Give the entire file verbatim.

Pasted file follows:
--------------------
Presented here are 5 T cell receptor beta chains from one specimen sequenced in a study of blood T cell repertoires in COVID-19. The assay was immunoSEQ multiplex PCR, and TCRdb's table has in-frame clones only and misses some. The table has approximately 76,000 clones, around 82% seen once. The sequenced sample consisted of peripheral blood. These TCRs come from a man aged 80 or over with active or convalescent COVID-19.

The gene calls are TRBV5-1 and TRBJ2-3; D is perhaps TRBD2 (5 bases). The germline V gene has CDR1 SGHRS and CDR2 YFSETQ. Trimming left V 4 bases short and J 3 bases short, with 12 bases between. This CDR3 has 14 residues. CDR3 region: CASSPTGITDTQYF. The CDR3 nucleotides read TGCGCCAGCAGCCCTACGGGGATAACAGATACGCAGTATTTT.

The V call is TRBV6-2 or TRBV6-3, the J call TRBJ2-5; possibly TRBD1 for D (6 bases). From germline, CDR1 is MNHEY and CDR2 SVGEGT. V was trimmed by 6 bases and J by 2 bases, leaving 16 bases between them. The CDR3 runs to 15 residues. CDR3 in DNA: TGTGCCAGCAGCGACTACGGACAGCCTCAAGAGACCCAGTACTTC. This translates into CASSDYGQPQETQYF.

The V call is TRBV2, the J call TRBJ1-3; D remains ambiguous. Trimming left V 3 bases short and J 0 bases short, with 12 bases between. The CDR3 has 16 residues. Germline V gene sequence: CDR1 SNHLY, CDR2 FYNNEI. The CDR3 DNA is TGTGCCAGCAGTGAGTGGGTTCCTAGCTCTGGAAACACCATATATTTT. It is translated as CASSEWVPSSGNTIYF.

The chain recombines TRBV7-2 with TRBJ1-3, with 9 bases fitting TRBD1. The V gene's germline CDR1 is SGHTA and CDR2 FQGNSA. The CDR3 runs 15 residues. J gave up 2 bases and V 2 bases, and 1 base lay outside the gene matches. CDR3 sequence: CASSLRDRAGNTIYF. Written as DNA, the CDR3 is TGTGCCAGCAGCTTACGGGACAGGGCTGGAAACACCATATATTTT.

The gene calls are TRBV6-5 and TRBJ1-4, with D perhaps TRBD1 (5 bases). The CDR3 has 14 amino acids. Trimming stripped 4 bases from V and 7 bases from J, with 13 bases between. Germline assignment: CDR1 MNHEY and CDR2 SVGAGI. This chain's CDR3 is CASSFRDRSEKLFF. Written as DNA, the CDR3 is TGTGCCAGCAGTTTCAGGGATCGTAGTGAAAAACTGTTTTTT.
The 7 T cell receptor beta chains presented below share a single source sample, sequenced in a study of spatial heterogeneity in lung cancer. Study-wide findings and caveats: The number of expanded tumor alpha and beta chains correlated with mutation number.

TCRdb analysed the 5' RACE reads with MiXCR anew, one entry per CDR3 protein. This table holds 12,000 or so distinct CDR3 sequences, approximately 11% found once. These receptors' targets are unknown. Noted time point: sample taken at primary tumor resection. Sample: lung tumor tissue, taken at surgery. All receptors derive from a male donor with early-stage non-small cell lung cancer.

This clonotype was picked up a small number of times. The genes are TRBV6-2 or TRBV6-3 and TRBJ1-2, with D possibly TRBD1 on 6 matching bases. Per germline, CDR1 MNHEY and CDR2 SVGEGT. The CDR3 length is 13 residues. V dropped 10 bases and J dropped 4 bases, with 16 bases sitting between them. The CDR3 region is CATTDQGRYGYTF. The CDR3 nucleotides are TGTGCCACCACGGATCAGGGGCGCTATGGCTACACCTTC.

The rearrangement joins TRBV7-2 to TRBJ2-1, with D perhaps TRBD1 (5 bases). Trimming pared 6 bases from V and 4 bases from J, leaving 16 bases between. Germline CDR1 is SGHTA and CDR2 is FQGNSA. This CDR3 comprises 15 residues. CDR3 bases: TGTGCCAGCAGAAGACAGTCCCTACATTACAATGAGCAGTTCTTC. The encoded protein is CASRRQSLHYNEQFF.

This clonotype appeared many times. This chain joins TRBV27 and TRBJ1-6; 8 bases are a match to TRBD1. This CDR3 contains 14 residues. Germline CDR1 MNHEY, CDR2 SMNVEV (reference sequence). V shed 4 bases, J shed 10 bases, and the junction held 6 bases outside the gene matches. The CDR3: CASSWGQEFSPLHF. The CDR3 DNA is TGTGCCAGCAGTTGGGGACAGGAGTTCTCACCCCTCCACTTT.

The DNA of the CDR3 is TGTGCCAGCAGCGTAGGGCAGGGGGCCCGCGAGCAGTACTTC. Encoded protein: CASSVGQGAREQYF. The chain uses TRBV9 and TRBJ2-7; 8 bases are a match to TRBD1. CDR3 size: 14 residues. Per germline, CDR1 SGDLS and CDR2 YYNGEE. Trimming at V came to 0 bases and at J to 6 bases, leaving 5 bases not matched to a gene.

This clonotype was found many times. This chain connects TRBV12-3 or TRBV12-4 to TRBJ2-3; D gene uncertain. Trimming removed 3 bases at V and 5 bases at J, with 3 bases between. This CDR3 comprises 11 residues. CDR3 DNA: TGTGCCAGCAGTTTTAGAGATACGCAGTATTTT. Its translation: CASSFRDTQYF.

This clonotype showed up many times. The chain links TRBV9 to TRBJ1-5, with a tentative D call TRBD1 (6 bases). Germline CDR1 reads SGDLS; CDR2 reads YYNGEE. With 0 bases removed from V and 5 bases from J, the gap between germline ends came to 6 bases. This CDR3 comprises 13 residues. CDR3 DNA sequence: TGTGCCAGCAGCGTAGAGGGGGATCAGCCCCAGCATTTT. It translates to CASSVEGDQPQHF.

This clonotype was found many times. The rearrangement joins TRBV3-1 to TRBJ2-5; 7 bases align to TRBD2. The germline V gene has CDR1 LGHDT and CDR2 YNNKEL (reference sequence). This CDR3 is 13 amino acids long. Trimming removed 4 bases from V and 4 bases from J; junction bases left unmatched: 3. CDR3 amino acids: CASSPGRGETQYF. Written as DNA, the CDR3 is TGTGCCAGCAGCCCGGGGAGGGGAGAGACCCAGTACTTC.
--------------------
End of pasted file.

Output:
Presented here are 5 T cell receptor beta chains from one specimen sequenced in a study of blood T cell repertoires in COVID-19. The assay was immunoSEQ multiplex PCR, and TCRdb's table has in-frame clones only and misses some. The table has approximately 76,000 clones, around 82% seen once. The sequenced sample consisted of peripheral blood. These TCRs come from a man aged 80 or over with active or convalescent COVID-19.

The gene calls are TRBV5-1 and TRBJ2-3; D is perhaps TRBD2 (5 bases). The germline V gene has CDR1 SGHRS and CDR2 YFSETQ. Trimming left V 4 bases short and J 3 bases short, with 12 bases between. This CDR3 has 14 residues. CDR3 region: CASSPTGITDTQYF. The CDR3 nucleotides read TGCGCCAGCAGCCCTACGGGGATAACAGATACGCAGTATTTT.

The V call is TRBV6-2 or TRBV6-3, the J call TRBJ2-5; possibly TRBD1 for D (6 bases). From germline, CDR1 is MNHEY and CDR2 SVGEGT. V was trimmed by 6 bases and J by 2 bases, leaving 16 bases between them. The CDR3 runs to 15 residues. CDR3 in DNA: TGTGCCAGCAGCGACTACGGACAGCCTCAAGAGACCCAGTACTTC. This translates into CASSDYGQPQETQYF.

The V call is TRBV2, the J call TRBJ1-3; D remains ambiguous. Trimming left V 3 bases short and J 0 bases short, with 12 bases between. The CDR3 has 16 residues. Germline V gene sequence: CDR1 SNHLY, CDR2 FYNNEI. The CDR3 DNA is TGTGCCAGCAGTGAGTGGGTTCCTAGCTCTGGAAACACCATATATTTT. It is translated as CASSEWVPSSGNTIYF.

The chain recombines TRBV7-2 with TRBJ1-3, with 9 bases fitting TRBD1. The V gene's germline CDR1 is SGHTA and CDR2 FQGNSA. The CDR3 runs 15 residues. J gave up 2 bases and V 2 bases, and 1 base lay outside the gene matches. CDR3 sequence: CASSLRDRAGNTIYF. Written as DNA, the CDR3 is TGTGCCAGCAGCTTACGGGACAGGGCTGGAAACACCATATATTTT.

The gene calls are TRBV6-5 and TRBJ1-4, with D perhaps TRBD1 (5 bases). The CDR3 has 14 amino acids. Trimming stripped 4 bases from V and 7 bases from J, with 13 bases between. Germline assignment: CDR1 MNHEY and CDR2 SVGAGI. This chain's CDR3 is CASSFRDRSEKLFF. Written as DNA, the CDR3 is TGTGCCAGCAGTTTCAGGGATCGTAGTGAAAAACTGTTTTTT.
The 7 T cell receptor beta chains presented below share a single source sample, sequenced in a study of spatial heterogeneity in lung cancer. Study-wide findings and caveats: The number of expanded tumor alpha and beta chains correlated with mutation number.

TCRdb analysed the 5' RACE reads with MiXCR anew, one entry per CDR3 protein. This table holds 12,000 or so distinct CDR3 sequences, approximately 11% found once. These receptors' targets are unknown. Noted time point: sample taken at primary tumor resection. Sample: lung tumor tissue, taken at surgery. All receptors derive from a male donor with early-stage non-small cell lung cancer.

This clonotype was picked up a small number of times. The genes are TRBV6-2 or TRBV6-3 and TRBJ1-2, with D possibly TRBD1 on 6 matching bases. Per germline, CDR1 MNHEY and CDR2 SVGEGT. The CDR3 length is 13 residues. V dropped 10 bases and J dropped 4 bases, with 16 bases sitting between them. The CDR3 region is CATTDQGRYGYTF. The CDR3 nucleotides are TGTGCCACCACGGATCAGGGGCGCTATGGCTACACCTTC.

The rearrangement joins TRBV7-2 to TRBJ2-1, with D perhaps TRBD1 (5 bases). Trimming pared 6 bases from V and 4 bases from J, leaving 16 bases between. Germline CDR1 is SGHTA and CDR2 is FQGNSA. This CDR3 comprises 15 residues. CDR3 bases: TGTGCCAGCAGAAGACAGTCCCTACATTACAATGAGCAGTTCTTC. The encoded protein is CASRRQSLHYNEQFF.

This clonotype appeared many times. This chain joins TRBV27 and TRBJ1-6; 8 bases are a match to TRBD1. This CDR3 contains 14 residues. Germline CDR1 MNHEY, CDR2 SMNVEV (reference sequence). V shed 4 bases, J shed 10 bases, and the junction held 6 bases outside the gene matches. The CDR3: CASSWGQEFSPLHF. The CDR3 DNA is TGTGCCAGCAGTTGGGGACAGGAGTTCTCACCCCTCCACTTT.

The DNA of the CDR3 is TGTGCCAGCAGCGTAGGGCAGGGGGCCCGCGAGCAGTACTTC. Encoded protein: CASSVGQGAREQYF. The chain uses TRBV9 and TRBJ2-7; 8 bases are a match to TRBD1. CDR3 size: 14 residues. Per germline, CDR1 SGDLS and CDR2 YYNGEE. Trimming at V came to 0 bases and at J to 6 bases, leaving 5 bases not matched to a gene.

This clonotype was found many times. This chain connects TRBV12-3 or TRBV12-4 to TRBJ2-3; D gene uncertain. Trimming removed 3 bases at V and 5 bases at J, with 3 bases between. This CDR3 comprises 11 residues. CDR3 DNA: TGTGCCAGCAGTTTTAGAGATACGCAGTATTTT. Its translation: CASSFRDTQYF.

This clonotype showed up many times. The chain links TRBV9 to TRBJ1-5, with a tentative D call TRBD1 (6 bases). Germline CDR1 reads SGDLS; CDR2 reads YYNGEE. With 0 bases removed from V and 5 bases from J, the gap between germline ends came to 6 bases. This CDR3 comprises 13 residues. CDR3 DNA sequence: TGTGCCAGCAGCGTAGAGGGGGATCAGCCCCAGCATTTT. It translates to CASSVEGDQPQHF.

This clonotype was found many times. The rearrangement joins TRBV3-1 to TRBJ2-5; 7 bases align to TRBD2. The germline V gene has CDR1 LGHDT and CDR2 YNNKEL (reference sequence). This CDR3 is 13 amino acids long. Trimming removed 4 bases from V and 4 bases from J; junction bases left unmatched: 3. CDR3 amino acids: CASSPGRGETQYF. Written as DNA, the CDR3 is TGTGCCAGCAGCCCGGGGAGGGGAGAGACCCAGTACTTC.